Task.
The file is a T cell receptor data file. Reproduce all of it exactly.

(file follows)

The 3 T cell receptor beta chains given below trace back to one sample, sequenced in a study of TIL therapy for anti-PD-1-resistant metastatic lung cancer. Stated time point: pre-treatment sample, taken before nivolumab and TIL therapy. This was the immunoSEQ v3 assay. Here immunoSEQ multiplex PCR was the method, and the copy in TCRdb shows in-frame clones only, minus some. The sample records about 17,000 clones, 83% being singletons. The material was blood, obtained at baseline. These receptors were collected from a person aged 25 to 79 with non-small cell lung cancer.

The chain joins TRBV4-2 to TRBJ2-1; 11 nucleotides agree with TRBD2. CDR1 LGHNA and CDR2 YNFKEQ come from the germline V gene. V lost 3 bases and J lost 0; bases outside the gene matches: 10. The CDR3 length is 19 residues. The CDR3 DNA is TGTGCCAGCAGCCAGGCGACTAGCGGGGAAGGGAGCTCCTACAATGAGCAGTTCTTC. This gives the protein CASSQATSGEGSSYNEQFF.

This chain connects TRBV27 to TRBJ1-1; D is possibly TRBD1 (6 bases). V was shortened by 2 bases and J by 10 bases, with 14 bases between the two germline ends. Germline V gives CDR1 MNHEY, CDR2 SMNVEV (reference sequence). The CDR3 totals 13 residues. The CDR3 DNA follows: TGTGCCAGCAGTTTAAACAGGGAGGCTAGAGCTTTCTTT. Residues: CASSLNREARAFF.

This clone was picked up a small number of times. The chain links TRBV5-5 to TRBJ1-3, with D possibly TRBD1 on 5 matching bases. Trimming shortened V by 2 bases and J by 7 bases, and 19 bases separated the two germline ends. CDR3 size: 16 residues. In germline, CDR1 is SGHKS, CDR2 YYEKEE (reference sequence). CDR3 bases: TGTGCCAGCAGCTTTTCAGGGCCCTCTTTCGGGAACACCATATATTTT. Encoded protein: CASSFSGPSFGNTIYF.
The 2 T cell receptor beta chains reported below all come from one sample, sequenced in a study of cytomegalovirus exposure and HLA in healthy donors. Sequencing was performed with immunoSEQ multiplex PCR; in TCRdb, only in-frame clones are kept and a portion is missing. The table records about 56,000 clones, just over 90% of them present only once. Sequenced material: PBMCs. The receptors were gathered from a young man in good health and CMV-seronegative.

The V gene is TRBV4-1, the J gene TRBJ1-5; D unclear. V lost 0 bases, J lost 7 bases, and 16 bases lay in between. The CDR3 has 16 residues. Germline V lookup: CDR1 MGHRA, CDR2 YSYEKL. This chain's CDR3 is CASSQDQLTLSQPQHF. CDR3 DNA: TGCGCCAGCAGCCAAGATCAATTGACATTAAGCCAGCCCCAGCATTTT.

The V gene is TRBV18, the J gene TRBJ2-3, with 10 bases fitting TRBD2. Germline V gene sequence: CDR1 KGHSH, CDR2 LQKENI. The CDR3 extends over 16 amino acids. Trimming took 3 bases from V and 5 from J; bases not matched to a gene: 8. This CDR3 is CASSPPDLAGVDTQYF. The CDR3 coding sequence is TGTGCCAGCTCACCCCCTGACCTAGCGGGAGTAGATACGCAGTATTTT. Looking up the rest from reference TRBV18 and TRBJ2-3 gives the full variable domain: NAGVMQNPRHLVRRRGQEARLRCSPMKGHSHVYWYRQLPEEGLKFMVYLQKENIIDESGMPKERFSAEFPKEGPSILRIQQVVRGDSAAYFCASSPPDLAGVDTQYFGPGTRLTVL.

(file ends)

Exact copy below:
The 3 T cell receptor beta chains given below trace back to one sample, sequenced in a study of TIL therapy for anti-PD-1-resistant metastatic lung cancer. Stated time point: pre-treatment sample, taken before nivolumab and TIL therapy. This was the immunoSEQ v3 assay. Here immunoSEQ multiplex PCR was the method, and the copy in TCRdb shows in-frame clones only, minus some. The sample records about 17,000 clones, 83% being singletons. The material was blood, obtained at baseline. These receptors were collected from a person aged 25 to 79 with non-small cell lung cancer.

The chain joins TRBV4-2 to TRBJ2-1; 11 nucleotides agree with TRBD2. CDR1 LGHNA and CDR2 YNFKEQ come from the germline V gene. V lost 3 bases and J lost 0; bases outside the gene matches: 10. The CDR3 length is 19 residues. The CDR3 DNA is TGTGCCAGCAGCCAGGCGACTAGCGGGGAAGGGAGCTCCTACAATGAGCAGTTCTTC. This gives the protein CASSQATSGEGSSYNEQFF.

This chain connects TRBV27 to TRBJ1-1; D is possibly TRBD1 (6 bases). V was shortened by 2 bases and J by 10 bases, with 14 bases between the two germline ends. Germline V gives CDR1 MNHEY, CDR2 SMNVEV (reference sequence). The CDR3 totals 13 residues. The CDR3 DNA follows: TGTGCCAGCAGTTTAAACAGGGAGGCTAGAGCTTTCTTT. Residues: CASSLNREARAFF.

This clone was picked up a small number of times. The chain links TRBV5-5 to TRBJ1-3, with D possibly TRBD1 on 5 matching bases. Trimming shortened V by 2 bases and J by 7 bases, and 19 bases separated the two germline ends. CDR3 size: 16 residues. In germline, CDR1 is SGHKS, CDR2 YYEKEE (reference sequence). CDR3 bases: TGTGCCAGCAGCTTTTCAGGGCCCTCTTTCGGGAACACCATATATTTT. Encoded protein: CASSFSGPSFGNTIYF.
The 2 T cell receptor beta chains reported below all come from one sample, sequenced in a study of cytomegalovirus exposure and HLA in healthy donors. Sequencing was performed with immunoSEQ multiplex PCR; in TCRdb, only in-frame clones are kept and a portion is missing. The table records about 56,000 clones, just over 90% of them present only once. Sequenced material: PBMCs. The receptors were gathered from a young man in good health and CMV-seronegative.

The V gene is TRBV4-1, the J gene TRBJ1-5; D unclear. V lost 0 bases, J lost 7 bases, and 16 bases lay in between. The CDR3 has 16 residues. Germline V lookup: CDR1 MGHRA, CDR2 YSYEKL. This chain's CDR3 is CASSQDQLTLSQPQHF. CDR3 DNA: TGCGCCAGCAGCCAAGATCAATTGACATTAAGCCAGCCCCAGCATTTT.

The V gene is TRBV18, the J gene TRBJ2-3, with 10 bases fitting TRBD2. Germline V gene sequence: CDR1 KGHSH, CDR2 LQKENI. The CDR3 extends over 16 amino acids. Trimming took 3 bases from V and 5 from J; bases not matched to a gene: 8. This CDR3 is CASSPPDLAGVDTQYF. The CDR3 coding sequence is TGTGCCAGCTCACCCCCTGACCTAGCGGGAGTAGATACGCAGTATTTT. Looking up the rest from reference TRBV18 and TRBJ2-3 gives the full variable domain: NAGVMQNPRHLVRRRGQEARLRCSPMKGHSHVYWYRQLPEEGLKFMVYLQKENIIDESGMPKERFSAEFPKEGPSILRIQQVVRGDSAAYFCASSPPDLAGVDTQYFGPGTRLTVL.